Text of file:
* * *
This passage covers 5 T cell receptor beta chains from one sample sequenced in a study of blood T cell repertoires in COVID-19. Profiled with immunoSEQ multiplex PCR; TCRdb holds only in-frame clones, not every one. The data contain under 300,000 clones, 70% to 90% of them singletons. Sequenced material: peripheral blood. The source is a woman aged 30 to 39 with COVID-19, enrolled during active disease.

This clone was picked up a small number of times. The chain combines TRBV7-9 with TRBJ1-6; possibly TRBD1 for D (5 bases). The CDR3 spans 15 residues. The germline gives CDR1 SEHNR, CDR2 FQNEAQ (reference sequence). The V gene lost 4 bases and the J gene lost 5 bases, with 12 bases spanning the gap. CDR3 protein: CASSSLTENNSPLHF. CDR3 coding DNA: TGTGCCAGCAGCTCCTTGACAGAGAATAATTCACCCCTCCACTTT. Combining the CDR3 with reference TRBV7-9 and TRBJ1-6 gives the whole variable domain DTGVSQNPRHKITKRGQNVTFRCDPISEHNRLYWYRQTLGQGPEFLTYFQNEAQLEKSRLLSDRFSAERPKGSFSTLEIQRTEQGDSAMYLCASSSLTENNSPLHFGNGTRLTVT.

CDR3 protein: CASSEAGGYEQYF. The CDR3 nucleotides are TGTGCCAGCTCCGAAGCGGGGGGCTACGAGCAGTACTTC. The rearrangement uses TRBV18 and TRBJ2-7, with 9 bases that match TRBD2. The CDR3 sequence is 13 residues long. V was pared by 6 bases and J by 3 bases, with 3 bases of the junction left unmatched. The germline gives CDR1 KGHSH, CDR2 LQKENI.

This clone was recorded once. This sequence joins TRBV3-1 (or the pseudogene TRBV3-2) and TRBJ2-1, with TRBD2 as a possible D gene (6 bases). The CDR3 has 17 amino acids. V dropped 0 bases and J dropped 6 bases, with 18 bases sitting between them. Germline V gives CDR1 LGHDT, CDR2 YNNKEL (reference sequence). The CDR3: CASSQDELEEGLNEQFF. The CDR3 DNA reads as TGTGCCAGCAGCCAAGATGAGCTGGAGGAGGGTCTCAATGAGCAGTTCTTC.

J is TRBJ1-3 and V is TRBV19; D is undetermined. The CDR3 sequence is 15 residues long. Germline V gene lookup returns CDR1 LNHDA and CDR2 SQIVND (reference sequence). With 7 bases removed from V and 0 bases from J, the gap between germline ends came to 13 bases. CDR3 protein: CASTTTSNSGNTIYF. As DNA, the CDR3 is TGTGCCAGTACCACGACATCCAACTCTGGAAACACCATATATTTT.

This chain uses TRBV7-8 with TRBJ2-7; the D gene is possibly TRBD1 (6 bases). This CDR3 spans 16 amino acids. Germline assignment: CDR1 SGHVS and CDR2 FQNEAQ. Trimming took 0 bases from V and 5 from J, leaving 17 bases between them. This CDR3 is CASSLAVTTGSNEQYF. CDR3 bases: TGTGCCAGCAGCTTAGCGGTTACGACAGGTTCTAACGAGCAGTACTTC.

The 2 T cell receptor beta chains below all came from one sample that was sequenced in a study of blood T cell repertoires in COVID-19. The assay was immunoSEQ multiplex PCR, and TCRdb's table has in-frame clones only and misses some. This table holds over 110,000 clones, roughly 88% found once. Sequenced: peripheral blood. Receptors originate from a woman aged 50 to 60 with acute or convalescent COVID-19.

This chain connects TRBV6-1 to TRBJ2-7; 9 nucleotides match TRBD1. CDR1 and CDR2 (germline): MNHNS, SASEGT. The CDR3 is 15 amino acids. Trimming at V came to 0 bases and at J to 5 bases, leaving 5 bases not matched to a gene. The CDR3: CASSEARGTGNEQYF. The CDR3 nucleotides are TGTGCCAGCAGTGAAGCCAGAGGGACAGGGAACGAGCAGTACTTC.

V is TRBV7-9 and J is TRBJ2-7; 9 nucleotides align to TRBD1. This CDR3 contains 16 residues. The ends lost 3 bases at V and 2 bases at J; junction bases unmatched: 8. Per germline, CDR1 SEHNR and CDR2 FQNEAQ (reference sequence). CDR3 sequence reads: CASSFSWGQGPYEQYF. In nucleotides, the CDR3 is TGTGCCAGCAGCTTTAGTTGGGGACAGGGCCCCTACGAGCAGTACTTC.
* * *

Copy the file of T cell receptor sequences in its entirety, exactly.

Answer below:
This passage covers 5 T cell receptor beta chains from one sample sequenced in a study of blood T cell repertoires in COVID-19. Profiled with immunoSEQ multiplex PCR; TCRdb holds only in-frame clones, not every one. The data contain under 300,000 clones, 70% to 90% of them singletons. Sequenced material: peripheral blood. The source is a woman aged 30 to 39 with COVID-19, enrolled during active disease.

This clone was picked up a small number of times. The chain combines TRBV7-9 with TRBJ1-6; possibly TRBD1 for D (5 bases). The CDR3 spans 15 residues. The germline gives CDR1 SEHNR, CDR2 FQNEAQ (reference sequence). The V gene lost 4 bases and the J gene lost 5 bases, with 12 bases spanning the gap. CDR3 protein: CASSSLTENNSPLHF. CDR3 coding DNA: TGTGCCAGCAGCTCCTTGACAGAGAATAATTCACCCCTCCACTTT. Combining the CDR3 with reference TRBV7-9 and TRBJ1-6 gives the whole variable domain DTGVSQNPRHKITKRGQNVTFRCDPISEHNRLYWYRQTLGQGPEFLTYFQNEAQLEKSRLLSDRFSAERPKGSFSTLEIQRTEQGDSAMYLCASSSLTENNSPLHFGNGTRLTVT.

CDR3 protein: CASSEAGGYEQYF. The CDR3 nucleotides are TGTGCCAGCTCCGAAGCGGGGGGCTACGAGCAGTACTTC. The rearrangement uses TRBV18 and TRBJ2-7, with 9 bases that match TRBD2. The CDR3 sequence is 13 residues long. V was pared by 6 bases and J by 3 bases, with 3 bases of the junction left unmatched. The germline gives CDR1 KGHSH, CDR2 LQKENI.

This clone was recorded once. This sequence joins TRBV3-1 (or the pseudogene TRBV3-2) and TRBJ2-1, with TRBD2 as a possible D gene (6 bases). The CDR3 has 17 amino acids. V dropped 0 bases and J dropped 6 bases, with 18 bases sitting between them. Germline V gives CDR1 LGHDT, CDR2 YNNKEL (reference sequence). The CDR3: CASSQDELEEGLNEQFF. The CDR3 DNA reads as TGTGCCAGCAGCCAAGATGAGCTGGAGGAGGGTCTCAATGAGCAGTTCTTC.

J is TRBJ1-3 and V is TRBV19; D is undetermined. The CDR3 sequence is 15 residues long. Germline V gene lookup returns CDR1 LNHDA and CDR2 SQIVND (reference sequence). With 7 bases removed from V and 0 bases from J, the gap between germline ends came to 13 bases. CDR3 protein: CASTTTSNSGNTIYF. As DNA, the CDR3 is TGTGCCAGTACCACGACATCCAACTCTGGAAACACCATATATTTT.

This chain uses TRBV7-8 with TRBJ2-7; the D gene is possibly TRBD1 (6 bases). This CDR3 spans 16 amino acids. Germline assignment: CDR1 SGHVS and CDR2 FQNEAQ. Trimming took 0 bases from V and 5 from J, leaving 17 bases between them. This CDR3 is CASSLAVTTGSNEQYF. CDR3 bases: TGTGCCAGCAGCTTAGCGGTTACGACAGGTTCTAACGAGCAGTACTTC.

The 2 T cell receptor beta chains below all came from one sample that was sequenced in a study of blood T cell repertoires in COVID-19. The assay was immunoSEQ multiplex PCR, and TCRdb's table has in-frame clones only and misses some. This table holds over 110,000 clones, roughly 88% found once. Sequenced: peripheral blood. Receptors originate from a woman aged 50 to 60 with acute or convalescent COVID-19.

This chain connects TRBV6-1 to TRBJ2-7; 9 nucleotides match TRBD1. CDR1 and CDR2 (germline): MNHNS, SASEGT. The CDR3 is 15 amino acids. Trimming at V came to 0 bases and at J to 5 bases, leaving 5 bases not matched to a gene. The CDR3: CASSEARGTGNEQYF. The CDR3 nucleotides are TGTGCCAGCAGTGAAGCCAGAGGGACAGGGAACGAGCAGTACTTC.

V is TRBV7-9 and J is TRBJ2-7; 9 nucleotides align to TRBD1. This CDR3 contains 16 residues. The ends lost 3 bases at V and 2 bases at J; junction bases unmatched: 8. Per germline, CDR1 SEHNR and CDR2 FQNEAQ (reference sequence). CDR3 sequence reads: CASSFSWGQGPYEQYF. In nucleotides, the CDR3 is TGTGCCAGCAGCTTTAGTTGGGGACAGGGCCCCTACGAGCAGTACTTC.